Acer is planning to launch its new Iconia Tab A210, but this new advertisement we have posted for you after the jump seems to suggest that Acer is gearing up for launch. We got our first introduction to the Iconia Tab A210's hardware back in June, and even though it's quite similar to the Iconia Tab A200, there are a few key differences. One of those differences is the inclusion of a quad-core Tegra 3 processor, which is a significant step up for the A200's dual-core Tegra 2 CPU.
sellAring. Instead of placing banner ads in free apps or even embedding them in the user's status bar, sellAring places audio ads (remember those, radio listeners?) over the "ring ring" sound you hear when calling another party.
periodic ads appearing in the Android notification bar. T-Mobile customers were, to put it mildly, ticked. The story hit the tech media after threads on T-Mobile's support forums and Reddit reached into the hundreds. Now T-Mobile seems to have seen the error of its ways, apologizing for the "mistake" and saying that it won't happen again.
using Android's notification system to enrich its advertising options, and customers aren't happy. But this time it isn't some regional carrier on the other side of the world, it's good ol' T-Mobile, champion of urban penny pinchers and (thanks to the Google G1) a patron saint of the Church of Android. TmoNews reports that a large number of customers have taken to company and independent forums to protest the annoying and invasive ads for magenta services like the T-Mobile VIP Zone.
Galaxy Note way back in September of 2011, a lot of consumers dismissed it, saying that it was just too big for their hands. Samsung seems to have found at least one customer for whom small hands are definitely not a problem. Meet Peter the elephant, the latest and certainly greatest fan of Samsung's phablet. This guy's dexterous snozz might be a little much for more standard smartphones to handle, but Peter takes to music and photo apps on the Note like nobody's business.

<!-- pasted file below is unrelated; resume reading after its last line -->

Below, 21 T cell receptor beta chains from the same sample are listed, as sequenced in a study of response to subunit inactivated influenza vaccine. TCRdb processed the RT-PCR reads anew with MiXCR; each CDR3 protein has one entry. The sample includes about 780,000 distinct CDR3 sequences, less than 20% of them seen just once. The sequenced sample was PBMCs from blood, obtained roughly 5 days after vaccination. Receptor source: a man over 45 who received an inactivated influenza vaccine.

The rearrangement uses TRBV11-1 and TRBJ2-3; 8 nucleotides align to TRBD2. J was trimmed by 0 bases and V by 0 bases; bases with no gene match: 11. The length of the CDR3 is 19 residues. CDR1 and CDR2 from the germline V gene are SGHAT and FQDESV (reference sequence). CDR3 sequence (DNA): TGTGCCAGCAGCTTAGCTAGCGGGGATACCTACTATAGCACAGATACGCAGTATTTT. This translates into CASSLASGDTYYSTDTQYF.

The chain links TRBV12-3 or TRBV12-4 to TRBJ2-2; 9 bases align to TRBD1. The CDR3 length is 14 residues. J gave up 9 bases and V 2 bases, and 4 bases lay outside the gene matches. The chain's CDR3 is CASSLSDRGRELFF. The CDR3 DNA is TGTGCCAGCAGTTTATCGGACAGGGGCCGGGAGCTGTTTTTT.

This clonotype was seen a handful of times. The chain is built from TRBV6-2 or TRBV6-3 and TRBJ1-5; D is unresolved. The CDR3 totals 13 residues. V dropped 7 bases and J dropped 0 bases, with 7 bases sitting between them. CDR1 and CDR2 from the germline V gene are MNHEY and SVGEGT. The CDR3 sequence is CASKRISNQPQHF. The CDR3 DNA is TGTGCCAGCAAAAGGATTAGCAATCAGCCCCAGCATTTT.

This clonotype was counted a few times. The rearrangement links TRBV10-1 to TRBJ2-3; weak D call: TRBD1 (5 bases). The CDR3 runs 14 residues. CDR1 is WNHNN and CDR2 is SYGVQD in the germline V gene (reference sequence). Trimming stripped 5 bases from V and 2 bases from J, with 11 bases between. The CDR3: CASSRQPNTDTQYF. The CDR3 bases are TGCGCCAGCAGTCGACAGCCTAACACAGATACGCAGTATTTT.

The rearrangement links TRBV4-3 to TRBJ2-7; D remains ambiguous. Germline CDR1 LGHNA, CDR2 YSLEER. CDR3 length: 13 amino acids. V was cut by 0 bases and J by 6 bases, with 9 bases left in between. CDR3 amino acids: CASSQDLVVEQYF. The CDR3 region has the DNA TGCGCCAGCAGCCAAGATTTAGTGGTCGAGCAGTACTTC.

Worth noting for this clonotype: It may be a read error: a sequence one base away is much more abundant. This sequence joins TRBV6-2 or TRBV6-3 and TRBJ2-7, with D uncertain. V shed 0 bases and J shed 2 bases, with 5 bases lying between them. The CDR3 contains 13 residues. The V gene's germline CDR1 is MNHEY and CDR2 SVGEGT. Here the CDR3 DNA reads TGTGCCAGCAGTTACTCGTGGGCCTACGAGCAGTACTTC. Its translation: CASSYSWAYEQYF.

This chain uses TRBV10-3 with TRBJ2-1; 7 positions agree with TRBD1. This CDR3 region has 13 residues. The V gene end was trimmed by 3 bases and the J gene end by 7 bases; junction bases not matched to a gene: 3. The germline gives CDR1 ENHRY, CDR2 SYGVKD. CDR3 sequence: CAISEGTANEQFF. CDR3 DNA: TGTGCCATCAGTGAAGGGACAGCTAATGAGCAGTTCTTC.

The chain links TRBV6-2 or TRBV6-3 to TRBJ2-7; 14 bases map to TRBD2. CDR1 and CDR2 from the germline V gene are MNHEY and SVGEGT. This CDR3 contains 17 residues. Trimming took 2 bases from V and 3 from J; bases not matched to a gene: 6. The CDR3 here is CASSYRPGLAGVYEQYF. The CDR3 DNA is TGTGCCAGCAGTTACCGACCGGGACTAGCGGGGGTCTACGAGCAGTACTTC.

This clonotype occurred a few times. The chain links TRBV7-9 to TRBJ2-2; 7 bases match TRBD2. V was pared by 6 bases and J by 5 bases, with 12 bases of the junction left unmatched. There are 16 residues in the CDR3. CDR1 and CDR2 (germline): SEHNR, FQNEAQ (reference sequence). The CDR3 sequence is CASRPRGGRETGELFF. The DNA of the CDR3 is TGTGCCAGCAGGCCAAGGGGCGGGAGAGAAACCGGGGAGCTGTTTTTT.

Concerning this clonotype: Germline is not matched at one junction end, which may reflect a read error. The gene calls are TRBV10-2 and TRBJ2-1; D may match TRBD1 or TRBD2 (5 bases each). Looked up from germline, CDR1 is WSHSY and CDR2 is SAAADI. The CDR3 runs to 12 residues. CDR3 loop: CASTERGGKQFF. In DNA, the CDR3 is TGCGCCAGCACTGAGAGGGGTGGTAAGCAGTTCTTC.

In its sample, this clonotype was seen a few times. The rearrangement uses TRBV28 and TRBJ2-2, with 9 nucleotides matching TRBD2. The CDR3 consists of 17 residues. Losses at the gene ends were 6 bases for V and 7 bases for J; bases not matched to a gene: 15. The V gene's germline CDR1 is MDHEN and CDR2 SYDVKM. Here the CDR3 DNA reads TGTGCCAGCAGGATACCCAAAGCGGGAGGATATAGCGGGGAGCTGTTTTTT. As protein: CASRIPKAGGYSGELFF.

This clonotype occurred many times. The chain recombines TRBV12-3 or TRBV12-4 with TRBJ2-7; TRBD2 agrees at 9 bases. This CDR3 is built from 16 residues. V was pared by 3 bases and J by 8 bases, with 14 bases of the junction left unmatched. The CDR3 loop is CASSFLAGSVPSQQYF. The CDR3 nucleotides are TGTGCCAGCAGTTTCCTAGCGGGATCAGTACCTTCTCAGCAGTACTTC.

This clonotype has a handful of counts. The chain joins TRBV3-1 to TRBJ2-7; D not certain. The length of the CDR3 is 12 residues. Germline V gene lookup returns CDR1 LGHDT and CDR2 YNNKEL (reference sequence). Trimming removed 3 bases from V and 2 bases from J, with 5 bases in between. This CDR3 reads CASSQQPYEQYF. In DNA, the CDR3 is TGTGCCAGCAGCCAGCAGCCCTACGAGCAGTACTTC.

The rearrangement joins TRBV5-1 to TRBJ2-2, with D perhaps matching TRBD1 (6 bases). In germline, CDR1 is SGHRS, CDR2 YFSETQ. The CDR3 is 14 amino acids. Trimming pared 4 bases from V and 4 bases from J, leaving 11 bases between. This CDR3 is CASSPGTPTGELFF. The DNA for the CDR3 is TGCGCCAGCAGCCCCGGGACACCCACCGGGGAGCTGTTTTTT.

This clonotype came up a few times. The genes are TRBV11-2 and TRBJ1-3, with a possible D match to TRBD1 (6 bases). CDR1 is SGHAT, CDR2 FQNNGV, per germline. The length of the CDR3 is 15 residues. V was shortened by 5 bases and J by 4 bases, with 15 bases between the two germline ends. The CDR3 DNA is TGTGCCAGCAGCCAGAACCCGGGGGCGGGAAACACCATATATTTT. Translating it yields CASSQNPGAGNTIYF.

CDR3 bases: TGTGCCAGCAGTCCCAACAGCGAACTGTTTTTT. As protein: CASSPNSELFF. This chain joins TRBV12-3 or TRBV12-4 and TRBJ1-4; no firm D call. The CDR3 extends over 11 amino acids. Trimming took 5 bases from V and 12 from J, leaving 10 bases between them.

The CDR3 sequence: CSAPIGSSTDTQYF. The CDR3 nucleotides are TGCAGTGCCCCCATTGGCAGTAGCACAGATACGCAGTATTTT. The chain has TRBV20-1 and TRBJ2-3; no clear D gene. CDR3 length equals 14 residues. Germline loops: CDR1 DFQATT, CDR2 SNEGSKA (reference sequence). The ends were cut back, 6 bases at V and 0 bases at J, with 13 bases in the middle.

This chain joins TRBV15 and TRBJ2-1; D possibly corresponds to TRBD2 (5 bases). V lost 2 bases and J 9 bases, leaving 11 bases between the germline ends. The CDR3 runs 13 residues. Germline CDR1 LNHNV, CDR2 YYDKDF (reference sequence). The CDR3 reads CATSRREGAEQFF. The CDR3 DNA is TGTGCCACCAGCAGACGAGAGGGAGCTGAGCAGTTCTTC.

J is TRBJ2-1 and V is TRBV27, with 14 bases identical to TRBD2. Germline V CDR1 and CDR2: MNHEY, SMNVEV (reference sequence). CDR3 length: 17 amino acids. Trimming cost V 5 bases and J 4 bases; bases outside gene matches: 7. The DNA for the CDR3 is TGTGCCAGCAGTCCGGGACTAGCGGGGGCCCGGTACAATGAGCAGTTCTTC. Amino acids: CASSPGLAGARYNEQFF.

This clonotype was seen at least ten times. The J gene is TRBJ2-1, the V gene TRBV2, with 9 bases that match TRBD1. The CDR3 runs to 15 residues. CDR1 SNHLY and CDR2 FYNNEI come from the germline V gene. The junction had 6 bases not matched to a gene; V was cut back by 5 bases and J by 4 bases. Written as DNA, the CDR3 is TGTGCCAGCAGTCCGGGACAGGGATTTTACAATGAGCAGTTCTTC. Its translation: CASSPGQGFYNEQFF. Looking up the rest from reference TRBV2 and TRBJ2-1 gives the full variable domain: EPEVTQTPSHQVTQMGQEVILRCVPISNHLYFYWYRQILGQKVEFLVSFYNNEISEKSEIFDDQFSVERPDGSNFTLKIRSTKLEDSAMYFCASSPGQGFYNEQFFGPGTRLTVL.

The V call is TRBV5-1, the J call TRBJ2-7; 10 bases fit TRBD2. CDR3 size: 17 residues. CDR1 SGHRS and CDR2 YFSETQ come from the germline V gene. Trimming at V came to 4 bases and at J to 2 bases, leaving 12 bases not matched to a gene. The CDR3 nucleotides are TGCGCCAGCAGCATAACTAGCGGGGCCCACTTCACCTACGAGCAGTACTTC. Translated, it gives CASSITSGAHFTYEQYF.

Facebook set to tap into another market for revenue -- as if they didn't have enough money already. According to the Financial Times and Reuters Facebook will be adding in-line ads to our mobile devices, possibly inside the popular Android application. First filing for a public $5 billion IPO, and now this.
between 1 million and 5 million Android users had been infected with a particular kind of malware identified as Android.Counterclank. In an alarming blog post, the security software retailer notes Android.Counterclank's overly broad permissions and ability to send personal data through a network connection. Now rival security software vendor Lookout Mobile Security claims that Symantec's post was overblown, and that the code executing in the 13 apps identified is overly aggressive adware, not malware.
ongoing lawsuit, Oracle estimated that revenue from Android activations made every day net Google a whopping $10 million across an entire year. Estimating that the figure stays solid over 2012 (and keep in mind, it's almost certain to increase) that would mean that Google makes approximately 3.7 billion dollars on Android advertising alone. Oracle did not say how it reached this conclusion, but Free and Open Source Software advocate Florian Muller guesses that they're assuming $14 of ad revenue per Android user, per year.